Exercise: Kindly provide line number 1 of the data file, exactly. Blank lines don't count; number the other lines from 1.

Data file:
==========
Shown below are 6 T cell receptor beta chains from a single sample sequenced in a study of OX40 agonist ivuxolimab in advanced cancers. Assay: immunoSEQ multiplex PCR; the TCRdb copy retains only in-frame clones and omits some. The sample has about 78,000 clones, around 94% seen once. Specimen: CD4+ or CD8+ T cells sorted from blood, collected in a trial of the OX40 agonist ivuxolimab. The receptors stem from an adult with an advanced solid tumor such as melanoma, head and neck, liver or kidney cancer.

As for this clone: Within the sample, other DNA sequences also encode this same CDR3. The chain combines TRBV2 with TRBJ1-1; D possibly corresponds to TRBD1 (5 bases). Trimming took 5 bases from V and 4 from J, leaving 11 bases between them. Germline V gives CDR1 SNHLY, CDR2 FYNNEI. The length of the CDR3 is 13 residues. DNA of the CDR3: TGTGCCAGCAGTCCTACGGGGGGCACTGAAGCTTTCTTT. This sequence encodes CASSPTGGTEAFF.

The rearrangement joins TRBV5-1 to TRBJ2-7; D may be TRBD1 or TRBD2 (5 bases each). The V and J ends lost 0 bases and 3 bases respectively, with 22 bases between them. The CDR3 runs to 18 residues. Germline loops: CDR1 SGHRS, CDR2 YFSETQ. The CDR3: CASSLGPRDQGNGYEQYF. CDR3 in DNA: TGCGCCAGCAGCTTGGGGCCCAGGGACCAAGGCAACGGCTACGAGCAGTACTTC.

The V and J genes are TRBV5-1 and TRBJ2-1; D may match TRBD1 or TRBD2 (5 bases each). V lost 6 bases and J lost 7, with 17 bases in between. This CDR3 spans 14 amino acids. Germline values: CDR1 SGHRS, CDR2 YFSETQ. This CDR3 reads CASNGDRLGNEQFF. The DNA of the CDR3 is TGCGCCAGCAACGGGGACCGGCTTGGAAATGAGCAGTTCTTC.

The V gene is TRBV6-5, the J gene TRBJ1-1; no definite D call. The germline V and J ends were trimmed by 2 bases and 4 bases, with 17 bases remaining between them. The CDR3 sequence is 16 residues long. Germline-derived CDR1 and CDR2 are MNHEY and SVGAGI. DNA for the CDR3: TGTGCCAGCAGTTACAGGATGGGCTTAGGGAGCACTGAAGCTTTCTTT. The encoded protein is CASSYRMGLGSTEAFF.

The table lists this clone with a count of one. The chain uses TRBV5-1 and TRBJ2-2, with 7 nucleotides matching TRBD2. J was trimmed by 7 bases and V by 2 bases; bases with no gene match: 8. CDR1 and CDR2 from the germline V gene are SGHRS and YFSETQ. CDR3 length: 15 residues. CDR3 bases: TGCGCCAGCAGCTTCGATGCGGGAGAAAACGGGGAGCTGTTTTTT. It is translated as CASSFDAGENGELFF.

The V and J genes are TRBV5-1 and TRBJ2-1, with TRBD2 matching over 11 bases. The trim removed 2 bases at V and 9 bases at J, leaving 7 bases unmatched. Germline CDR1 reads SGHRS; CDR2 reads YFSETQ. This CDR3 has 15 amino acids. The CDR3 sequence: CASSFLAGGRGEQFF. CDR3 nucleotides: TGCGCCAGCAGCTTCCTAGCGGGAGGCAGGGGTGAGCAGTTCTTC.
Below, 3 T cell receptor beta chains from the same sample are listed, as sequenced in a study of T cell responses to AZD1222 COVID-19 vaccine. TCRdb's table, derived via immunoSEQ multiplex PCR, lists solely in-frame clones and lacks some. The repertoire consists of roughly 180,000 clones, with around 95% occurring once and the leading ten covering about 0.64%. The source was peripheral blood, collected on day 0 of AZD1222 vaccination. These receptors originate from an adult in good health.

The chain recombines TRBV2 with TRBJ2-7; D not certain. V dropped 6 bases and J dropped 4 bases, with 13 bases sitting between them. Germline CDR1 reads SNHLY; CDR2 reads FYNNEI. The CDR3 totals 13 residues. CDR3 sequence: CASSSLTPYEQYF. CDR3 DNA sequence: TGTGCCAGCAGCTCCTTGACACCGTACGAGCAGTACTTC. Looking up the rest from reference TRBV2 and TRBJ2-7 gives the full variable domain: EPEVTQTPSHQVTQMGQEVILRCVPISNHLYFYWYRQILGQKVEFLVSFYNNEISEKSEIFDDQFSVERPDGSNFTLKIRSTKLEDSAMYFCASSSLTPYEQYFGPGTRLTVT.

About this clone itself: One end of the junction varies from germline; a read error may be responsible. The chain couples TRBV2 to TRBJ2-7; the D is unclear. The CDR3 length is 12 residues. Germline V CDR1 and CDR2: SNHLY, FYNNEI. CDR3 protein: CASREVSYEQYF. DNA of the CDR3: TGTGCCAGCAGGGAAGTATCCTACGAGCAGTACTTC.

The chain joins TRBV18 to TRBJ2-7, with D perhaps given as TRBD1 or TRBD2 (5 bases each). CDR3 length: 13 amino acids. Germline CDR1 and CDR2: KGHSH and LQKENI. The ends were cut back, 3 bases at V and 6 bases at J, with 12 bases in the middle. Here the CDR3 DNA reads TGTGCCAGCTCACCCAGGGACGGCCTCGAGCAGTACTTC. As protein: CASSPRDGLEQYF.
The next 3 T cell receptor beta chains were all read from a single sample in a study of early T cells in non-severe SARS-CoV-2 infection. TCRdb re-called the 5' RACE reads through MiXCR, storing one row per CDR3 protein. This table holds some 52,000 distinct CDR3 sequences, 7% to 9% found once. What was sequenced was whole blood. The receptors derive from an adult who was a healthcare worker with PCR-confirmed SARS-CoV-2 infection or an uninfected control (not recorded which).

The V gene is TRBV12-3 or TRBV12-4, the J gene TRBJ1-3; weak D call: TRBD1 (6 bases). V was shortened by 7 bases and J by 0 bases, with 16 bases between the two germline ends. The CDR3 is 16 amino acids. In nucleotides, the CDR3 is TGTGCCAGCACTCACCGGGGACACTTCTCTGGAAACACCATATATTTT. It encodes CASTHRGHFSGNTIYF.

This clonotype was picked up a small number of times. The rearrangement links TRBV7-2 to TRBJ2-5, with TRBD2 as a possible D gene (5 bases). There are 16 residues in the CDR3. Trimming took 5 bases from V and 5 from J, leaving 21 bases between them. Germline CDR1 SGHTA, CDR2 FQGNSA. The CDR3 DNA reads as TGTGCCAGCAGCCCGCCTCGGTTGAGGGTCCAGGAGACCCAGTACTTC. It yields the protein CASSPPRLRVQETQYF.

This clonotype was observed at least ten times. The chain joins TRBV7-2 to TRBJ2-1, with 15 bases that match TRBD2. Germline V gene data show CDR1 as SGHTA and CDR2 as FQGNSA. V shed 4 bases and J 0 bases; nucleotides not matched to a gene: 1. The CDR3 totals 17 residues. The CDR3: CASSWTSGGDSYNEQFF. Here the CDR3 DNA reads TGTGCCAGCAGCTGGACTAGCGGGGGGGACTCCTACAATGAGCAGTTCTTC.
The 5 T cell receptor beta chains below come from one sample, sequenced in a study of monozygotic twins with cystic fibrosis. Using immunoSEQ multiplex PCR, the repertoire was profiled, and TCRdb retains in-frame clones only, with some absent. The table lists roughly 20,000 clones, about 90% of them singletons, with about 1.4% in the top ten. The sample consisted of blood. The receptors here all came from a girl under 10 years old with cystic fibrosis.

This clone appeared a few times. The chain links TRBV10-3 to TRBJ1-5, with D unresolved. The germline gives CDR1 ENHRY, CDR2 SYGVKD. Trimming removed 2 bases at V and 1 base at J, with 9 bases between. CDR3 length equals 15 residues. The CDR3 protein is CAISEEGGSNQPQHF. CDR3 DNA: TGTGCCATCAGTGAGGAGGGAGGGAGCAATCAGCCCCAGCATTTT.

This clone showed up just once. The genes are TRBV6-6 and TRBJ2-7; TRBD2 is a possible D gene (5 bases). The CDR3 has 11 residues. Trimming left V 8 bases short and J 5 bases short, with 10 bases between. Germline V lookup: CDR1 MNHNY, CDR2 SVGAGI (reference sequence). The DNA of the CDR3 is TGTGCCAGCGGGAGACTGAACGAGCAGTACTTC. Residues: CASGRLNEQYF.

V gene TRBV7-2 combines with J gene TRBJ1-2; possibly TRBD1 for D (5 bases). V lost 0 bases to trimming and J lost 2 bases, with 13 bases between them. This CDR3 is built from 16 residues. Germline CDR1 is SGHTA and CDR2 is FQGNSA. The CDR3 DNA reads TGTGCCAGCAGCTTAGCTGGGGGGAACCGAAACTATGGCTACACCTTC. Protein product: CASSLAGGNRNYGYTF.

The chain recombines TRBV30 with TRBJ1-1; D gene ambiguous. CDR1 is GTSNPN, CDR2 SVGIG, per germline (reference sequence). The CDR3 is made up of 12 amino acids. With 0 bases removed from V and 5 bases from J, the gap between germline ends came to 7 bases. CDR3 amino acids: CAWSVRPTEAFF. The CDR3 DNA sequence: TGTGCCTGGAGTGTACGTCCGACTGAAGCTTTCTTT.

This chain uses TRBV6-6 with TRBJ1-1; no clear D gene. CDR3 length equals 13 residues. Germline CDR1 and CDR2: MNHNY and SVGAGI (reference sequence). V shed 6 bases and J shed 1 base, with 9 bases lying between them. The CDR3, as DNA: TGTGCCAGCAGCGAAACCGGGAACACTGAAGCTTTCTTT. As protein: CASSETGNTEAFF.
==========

Shown below are 6 T cell receptor beta chains from a single sample sequenced in a study of OX40 agonist ivuxolimab in advanced cancers. Assay: immunoSEQ multiplex PCR; the TCRdb copy retains only in-frame clones and omits some. The sample has about 78,000 clones, around 94% seen once. Specimen: CD4+ or CD8+ T cells sorted from blood, collected in a trial of the OX40 agonist ivuxolimab. The receptors stem from an adult with an advanced solid tumor such as melanoma, head and neck, liver or kidney cancer.